To the church of the Thessalonians in God the Father and the Lord Jesus Christ:

Grace to you and peace.
We always give thanks to God for all of you and mention you in our prayers, constantly remembering before our God and Father your work of faith and labor of love and steadfastness of hope in our Lord Jesus Christ.

For we know, brothers and sisters beloved by God, that he has chosen you, because our message of the gospel came to you not in word only, but also in power and in the Holy Spirit and with full conviction; just as you know what kind of people we proved to be among you for your sake. And you became imitators of us and of the Lord, for in spite of persecution you received the word with joy inspired by the Holy Spirit, so that you became an example to all the believers in Macedonia and in Achaia. For the word of the Lord has sounded forth from you not only in Macedonia and Achaia, but in every place where your faith in God has become known, so that we have no need to speak about it.

We don’t know a lot about the church in Thessalonica, but from this letter, we hear that they became imitators of Paul and the disciples, becoming an example to all the believers in the area, and their faith became known all around the region.

What letter would Paul write to the church at Southminster?

To the Saints of Southminster, Grace to you and peace.
We always give thanks to God for all of you and mention you in our prayers, constantly remembering before our God and Father your work of faith and labor of love and steadfastness of hope in our Lord Jesus Christ.

For we know, God has chosen you, because our message of the gospel came to you not in word only, but also in power and in the Holy Spirit and with full conviction. And you became imitators of us and of the Lord, sharing God’s love at Grace Jordan Elementary School and at the PRIDE Festival, working for God’s justice by providing resources for many community groups, giving God’s love tangible form by filling hundreds of backpacks with school supplies, so that you became an example to all the believers in Boise and in Ada County. For the word of the Lord has sounded forth from you not only in Boise and Meridian, but in every place where your faith in God has become known, so that we have no need to speak about it.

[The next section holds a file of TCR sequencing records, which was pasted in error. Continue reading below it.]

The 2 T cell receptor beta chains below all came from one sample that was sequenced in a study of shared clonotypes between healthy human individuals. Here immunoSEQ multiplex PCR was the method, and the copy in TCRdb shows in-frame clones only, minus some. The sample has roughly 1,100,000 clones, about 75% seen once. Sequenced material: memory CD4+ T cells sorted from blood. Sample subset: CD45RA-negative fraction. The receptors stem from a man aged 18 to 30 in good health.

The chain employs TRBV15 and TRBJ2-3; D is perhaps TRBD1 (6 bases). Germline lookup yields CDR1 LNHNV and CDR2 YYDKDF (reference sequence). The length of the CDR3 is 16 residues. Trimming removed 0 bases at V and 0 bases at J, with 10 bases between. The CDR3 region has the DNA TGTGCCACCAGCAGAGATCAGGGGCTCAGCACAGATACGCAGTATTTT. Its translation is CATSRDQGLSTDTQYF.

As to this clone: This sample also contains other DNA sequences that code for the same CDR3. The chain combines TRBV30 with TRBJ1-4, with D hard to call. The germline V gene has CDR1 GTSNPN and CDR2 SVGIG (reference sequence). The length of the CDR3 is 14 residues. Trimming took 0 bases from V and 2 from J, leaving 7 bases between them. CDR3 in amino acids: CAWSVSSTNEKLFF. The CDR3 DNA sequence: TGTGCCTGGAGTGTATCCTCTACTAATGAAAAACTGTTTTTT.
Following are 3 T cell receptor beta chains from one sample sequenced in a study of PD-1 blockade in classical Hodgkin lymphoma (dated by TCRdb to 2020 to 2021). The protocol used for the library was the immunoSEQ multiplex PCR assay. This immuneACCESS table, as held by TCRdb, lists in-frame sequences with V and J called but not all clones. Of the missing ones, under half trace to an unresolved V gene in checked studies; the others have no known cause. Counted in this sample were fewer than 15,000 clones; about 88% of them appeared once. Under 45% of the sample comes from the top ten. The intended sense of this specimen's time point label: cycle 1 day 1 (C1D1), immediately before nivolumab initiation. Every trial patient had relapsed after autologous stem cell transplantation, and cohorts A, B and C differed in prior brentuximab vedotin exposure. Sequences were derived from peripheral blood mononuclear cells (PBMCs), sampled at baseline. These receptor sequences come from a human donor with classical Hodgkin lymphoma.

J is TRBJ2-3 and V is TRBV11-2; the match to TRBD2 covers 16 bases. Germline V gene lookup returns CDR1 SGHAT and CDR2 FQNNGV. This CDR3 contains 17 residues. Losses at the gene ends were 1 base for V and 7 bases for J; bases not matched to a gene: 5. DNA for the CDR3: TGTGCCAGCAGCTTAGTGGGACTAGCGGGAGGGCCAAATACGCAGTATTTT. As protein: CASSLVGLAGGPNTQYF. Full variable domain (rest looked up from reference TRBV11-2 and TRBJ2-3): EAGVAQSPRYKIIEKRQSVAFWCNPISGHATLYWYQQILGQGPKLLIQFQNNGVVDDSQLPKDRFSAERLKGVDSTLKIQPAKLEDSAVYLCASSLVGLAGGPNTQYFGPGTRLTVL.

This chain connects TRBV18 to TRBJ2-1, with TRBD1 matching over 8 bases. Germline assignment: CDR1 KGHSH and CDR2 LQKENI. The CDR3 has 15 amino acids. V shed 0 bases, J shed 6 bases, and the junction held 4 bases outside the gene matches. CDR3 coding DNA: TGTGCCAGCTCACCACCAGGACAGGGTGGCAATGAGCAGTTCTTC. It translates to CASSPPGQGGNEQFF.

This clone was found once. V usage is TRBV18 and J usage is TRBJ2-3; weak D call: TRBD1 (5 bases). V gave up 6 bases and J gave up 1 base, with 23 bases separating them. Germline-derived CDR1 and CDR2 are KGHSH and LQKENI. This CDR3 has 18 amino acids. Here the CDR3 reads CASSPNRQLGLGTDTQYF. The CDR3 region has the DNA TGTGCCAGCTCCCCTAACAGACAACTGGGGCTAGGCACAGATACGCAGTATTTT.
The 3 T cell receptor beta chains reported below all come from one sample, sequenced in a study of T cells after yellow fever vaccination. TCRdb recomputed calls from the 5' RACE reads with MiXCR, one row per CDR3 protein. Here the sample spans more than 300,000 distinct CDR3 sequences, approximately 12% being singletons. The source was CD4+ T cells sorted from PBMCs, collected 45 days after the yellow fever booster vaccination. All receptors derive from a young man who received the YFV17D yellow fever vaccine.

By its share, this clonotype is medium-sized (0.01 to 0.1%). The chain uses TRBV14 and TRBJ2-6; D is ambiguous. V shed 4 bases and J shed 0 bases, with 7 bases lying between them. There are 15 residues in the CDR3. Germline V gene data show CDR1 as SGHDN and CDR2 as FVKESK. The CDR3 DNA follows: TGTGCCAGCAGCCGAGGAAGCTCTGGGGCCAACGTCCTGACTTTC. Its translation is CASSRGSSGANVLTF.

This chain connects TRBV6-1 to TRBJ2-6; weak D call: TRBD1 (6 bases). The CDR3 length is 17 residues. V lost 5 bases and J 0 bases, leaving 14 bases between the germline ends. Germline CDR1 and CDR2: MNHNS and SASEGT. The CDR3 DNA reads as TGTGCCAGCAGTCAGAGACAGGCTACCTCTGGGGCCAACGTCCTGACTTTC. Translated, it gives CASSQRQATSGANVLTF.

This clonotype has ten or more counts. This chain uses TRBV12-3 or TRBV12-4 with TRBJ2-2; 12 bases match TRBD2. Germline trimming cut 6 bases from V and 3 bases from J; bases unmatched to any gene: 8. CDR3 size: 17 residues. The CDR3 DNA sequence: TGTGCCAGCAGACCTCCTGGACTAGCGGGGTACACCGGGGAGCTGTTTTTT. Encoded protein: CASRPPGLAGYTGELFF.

Love, Paul

Friends, I think the letter God will write about Southminster is a good and hopeful one. I’m grateful for the ways you have turned the world upside down and I look forward to being a part of more of it in the years to come. May you continue to disturb city officials and cause people to consider, if God can defeat even death, what else can God do in our midst?

Amen

And here’s the cartoon I shared with the kids during the Time with the Children:

paul2bergmans

Cartoon by Cuyler Black from “What’s That Funny Look on Your Faith?“.